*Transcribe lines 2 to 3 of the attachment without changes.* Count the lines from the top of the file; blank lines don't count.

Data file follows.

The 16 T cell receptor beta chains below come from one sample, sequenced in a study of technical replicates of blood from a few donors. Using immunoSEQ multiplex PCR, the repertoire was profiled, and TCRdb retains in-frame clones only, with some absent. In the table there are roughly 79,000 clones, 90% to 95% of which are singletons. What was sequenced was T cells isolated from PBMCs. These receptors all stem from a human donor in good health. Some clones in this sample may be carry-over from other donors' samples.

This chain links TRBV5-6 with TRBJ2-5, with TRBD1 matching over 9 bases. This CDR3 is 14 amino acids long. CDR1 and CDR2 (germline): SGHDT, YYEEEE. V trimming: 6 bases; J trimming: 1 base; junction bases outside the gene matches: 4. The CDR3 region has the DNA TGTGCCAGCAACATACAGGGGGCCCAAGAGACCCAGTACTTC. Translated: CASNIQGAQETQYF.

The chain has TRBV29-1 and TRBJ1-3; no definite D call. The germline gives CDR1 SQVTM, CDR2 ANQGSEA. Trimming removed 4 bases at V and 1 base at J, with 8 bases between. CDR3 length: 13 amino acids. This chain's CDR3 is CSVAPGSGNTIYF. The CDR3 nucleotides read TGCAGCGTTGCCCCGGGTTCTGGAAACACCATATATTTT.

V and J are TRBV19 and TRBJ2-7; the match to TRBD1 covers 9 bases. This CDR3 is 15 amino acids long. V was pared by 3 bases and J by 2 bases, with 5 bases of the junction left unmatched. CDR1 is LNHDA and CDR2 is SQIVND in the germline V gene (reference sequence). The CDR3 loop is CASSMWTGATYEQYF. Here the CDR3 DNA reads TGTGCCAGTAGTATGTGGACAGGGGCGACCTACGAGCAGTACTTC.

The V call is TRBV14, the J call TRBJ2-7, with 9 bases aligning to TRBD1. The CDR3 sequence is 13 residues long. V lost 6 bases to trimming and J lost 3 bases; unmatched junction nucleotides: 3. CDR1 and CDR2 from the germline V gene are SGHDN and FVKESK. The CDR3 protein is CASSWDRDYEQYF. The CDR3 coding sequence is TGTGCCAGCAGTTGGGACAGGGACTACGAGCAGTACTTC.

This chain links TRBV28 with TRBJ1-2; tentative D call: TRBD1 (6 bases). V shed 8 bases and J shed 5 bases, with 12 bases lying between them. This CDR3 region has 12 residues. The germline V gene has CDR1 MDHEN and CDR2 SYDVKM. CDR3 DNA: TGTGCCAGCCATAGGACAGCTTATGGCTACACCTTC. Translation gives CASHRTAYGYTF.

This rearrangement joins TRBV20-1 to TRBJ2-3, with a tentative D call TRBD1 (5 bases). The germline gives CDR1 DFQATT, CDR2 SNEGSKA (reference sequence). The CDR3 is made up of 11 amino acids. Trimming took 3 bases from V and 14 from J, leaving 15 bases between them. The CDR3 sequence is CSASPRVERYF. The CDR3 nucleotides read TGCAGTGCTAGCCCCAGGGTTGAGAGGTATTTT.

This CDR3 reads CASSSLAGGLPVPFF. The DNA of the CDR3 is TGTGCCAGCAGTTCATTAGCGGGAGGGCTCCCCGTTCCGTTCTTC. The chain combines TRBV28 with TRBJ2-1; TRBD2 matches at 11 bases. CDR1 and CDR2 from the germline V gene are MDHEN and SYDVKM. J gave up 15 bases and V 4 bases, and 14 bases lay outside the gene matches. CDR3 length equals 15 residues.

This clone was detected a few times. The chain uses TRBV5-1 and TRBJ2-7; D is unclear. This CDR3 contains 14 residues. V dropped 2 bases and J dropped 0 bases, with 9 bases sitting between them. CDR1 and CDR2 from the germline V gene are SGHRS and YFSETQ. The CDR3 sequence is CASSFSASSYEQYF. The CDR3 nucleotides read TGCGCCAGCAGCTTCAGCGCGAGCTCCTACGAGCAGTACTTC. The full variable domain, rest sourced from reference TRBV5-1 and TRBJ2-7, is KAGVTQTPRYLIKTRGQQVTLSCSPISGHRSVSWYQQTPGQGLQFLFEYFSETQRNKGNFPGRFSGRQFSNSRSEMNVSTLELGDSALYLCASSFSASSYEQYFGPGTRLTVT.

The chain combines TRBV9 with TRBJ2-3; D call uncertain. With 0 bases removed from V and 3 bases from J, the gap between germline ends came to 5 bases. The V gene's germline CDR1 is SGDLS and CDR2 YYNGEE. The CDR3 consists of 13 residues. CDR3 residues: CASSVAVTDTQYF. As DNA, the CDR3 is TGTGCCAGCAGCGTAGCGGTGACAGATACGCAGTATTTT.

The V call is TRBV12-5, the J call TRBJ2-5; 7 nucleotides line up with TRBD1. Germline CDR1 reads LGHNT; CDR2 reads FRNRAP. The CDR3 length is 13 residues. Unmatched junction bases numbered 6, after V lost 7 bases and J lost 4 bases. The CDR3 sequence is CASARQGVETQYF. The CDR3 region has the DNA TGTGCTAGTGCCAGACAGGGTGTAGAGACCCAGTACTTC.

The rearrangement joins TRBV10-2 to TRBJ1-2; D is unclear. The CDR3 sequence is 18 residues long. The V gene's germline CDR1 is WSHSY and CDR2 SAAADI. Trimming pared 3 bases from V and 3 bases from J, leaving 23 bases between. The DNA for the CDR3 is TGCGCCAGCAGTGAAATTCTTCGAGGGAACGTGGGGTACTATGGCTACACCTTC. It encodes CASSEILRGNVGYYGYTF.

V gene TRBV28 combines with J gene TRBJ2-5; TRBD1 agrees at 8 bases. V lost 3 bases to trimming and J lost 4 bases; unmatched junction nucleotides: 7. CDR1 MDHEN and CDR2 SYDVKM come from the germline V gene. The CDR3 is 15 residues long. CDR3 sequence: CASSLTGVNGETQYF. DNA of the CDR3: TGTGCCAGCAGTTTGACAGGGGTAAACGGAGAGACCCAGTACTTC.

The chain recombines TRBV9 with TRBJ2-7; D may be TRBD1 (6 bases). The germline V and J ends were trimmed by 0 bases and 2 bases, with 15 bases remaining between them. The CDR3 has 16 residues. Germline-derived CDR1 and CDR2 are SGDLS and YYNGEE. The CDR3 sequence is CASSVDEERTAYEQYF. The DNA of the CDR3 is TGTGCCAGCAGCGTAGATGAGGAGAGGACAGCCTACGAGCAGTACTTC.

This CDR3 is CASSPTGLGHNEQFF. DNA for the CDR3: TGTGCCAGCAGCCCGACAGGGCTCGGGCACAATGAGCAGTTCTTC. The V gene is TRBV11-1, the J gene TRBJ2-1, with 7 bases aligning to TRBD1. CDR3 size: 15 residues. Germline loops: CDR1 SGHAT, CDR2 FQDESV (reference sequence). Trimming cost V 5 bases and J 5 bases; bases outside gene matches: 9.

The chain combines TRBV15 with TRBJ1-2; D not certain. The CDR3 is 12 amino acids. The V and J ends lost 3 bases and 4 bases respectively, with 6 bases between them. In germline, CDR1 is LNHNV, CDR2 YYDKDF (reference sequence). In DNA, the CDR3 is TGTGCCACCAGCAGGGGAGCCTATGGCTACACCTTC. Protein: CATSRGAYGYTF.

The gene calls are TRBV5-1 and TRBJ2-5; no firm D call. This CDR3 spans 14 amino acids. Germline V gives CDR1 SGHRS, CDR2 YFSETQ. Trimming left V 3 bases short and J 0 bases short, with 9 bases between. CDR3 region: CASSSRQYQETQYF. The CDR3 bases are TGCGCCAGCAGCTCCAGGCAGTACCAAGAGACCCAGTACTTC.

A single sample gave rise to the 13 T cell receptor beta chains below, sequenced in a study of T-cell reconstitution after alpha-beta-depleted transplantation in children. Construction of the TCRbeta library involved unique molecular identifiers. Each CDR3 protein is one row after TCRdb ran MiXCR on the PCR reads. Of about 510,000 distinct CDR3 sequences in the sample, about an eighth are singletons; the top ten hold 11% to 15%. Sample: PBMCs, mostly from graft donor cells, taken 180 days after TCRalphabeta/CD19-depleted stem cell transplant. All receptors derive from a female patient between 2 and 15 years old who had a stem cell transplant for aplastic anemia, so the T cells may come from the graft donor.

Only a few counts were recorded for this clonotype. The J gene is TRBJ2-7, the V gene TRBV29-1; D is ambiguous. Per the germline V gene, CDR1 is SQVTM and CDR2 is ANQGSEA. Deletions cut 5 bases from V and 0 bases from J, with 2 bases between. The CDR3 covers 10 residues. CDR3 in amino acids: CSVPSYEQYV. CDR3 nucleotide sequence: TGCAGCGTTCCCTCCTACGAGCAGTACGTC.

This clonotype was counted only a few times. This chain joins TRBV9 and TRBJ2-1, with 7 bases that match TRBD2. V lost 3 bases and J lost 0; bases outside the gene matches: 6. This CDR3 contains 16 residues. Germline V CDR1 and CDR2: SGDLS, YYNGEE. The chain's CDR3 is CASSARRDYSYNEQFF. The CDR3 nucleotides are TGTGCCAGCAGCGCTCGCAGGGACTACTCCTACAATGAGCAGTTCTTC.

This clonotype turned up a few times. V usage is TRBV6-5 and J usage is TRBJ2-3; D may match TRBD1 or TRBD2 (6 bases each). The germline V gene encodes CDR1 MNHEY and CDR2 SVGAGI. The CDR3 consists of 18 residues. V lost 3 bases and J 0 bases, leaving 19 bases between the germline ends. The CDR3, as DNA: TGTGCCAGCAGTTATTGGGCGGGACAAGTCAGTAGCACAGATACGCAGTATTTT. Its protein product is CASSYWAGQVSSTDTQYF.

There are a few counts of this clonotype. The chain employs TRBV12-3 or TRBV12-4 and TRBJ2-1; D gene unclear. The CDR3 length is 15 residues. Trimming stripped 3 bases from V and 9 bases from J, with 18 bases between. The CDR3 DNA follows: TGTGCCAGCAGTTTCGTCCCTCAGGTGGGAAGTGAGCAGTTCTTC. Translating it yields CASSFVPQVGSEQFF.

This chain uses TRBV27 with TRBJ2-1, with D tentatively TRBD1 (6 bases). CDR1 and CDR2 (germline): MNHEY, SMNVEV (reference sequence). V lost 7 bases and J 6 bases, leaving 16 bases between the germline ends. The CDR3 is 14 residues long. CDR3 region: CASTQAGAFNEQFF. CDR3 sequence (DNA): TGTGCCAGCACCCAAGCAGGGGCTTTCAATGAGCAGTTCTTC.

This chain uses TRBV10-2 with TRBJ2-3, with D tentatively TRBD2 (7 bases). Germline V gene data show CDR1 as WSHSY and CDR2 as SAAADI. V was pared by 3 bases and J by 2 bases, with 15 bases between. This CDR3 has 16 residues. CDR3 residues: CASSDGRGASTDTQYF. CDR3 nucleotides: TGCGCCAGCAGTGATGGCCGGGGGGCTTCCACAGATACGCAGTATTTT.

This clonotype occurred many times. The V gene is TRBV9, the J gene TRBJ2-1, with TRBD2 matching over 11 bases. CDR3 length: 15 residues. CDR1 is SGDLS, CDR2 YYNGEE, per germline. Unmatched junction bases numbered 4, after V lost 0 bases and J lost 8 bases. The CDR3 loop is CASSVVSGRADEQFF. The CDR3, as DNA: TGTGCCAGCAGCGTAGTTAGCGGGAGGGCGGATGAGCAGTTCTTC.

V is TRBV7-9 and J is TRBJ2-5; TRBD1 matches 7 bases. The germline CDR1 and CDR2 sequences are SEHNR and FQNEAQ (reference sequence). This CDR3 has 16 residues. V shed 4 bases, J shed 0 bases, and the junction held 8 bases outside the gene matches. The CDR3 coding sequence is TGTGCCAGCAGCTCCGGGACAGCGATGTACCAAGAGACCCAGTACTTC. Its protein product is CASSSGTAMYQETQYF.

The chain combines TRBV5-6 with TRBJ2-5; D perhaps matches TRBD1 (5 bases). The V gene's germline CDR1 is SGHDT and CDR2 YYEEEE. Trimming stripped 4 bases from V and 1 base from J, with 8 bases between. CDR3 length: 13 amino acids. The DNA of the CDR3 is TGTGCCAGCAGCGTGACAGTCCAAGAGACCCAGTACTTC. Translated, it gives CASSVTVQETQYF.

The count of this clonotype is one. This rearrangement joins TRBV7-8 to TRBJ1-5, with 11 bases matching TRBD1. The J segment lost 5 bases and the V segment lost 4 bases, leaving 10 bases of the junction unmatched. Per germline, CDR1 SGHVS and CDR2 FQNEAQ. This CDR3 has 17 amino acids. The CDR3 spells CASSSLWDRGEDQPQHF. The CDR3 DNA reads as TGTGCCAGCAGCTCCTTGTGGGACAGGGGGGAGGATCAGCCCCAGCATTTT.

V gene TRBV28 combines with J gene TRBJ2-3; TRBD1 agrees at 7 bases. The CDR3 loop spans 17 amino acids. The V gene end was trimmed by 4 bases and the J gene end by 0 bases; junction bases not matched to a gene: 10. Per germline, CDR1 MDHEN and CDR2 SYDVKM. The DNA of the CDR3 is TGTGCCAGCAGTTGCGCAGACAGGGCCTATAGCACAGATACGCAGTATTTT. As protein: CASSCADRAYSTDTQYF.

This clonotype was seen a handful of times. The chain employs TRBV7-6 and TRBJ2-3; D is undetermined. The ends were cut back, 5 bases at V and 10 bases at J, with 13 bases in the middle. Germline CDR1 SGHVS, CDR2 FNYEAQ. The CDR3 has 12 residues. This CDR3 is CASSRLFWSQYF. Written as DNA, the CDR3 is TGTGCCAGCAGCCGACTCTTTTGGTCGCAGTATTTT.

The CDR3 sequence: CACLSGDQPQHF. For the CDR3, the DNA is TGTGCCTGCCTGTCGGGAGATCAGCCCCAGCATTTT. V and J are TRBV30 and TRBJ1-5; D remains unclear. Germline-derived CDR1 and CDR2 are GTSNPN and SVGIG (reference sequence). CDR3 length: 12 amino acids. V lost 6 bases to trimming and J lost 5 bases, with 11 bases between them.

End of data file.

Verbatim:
This chain links TRBV5-6 with TRBJ2-5, with TRBD1 matching over 9 bases. This CDR3 is 14 amino acids long. CDR1 and CDR2 (germline): SGHDT, YYEEEE. V trimming: 6 bases; J trimming: 1 base; junction bases outside the gene matches: 4. The CDR3 region has the DNA TGTGCCAGCAACATACAGGGGGCCCAAGAGACCCAGTACTTC. Translated: CASNIQGAQETQYF.

The chain has TRBV29-1 and TRBJ1-3; no definite D call. The germline gives CDR1 SQVTM, CDR2 ANQGSEA. Trimming removed 4 bases at V and 1 base at J, with 8 bases between. CDR3 length: 13 amino acids. This chain's CDR3 is CSVAPGSGNTIYF. The CDR3 nucleotides read TGCAGCGTTGCCCCGGGTTCTGGAAACACCATATATTTT.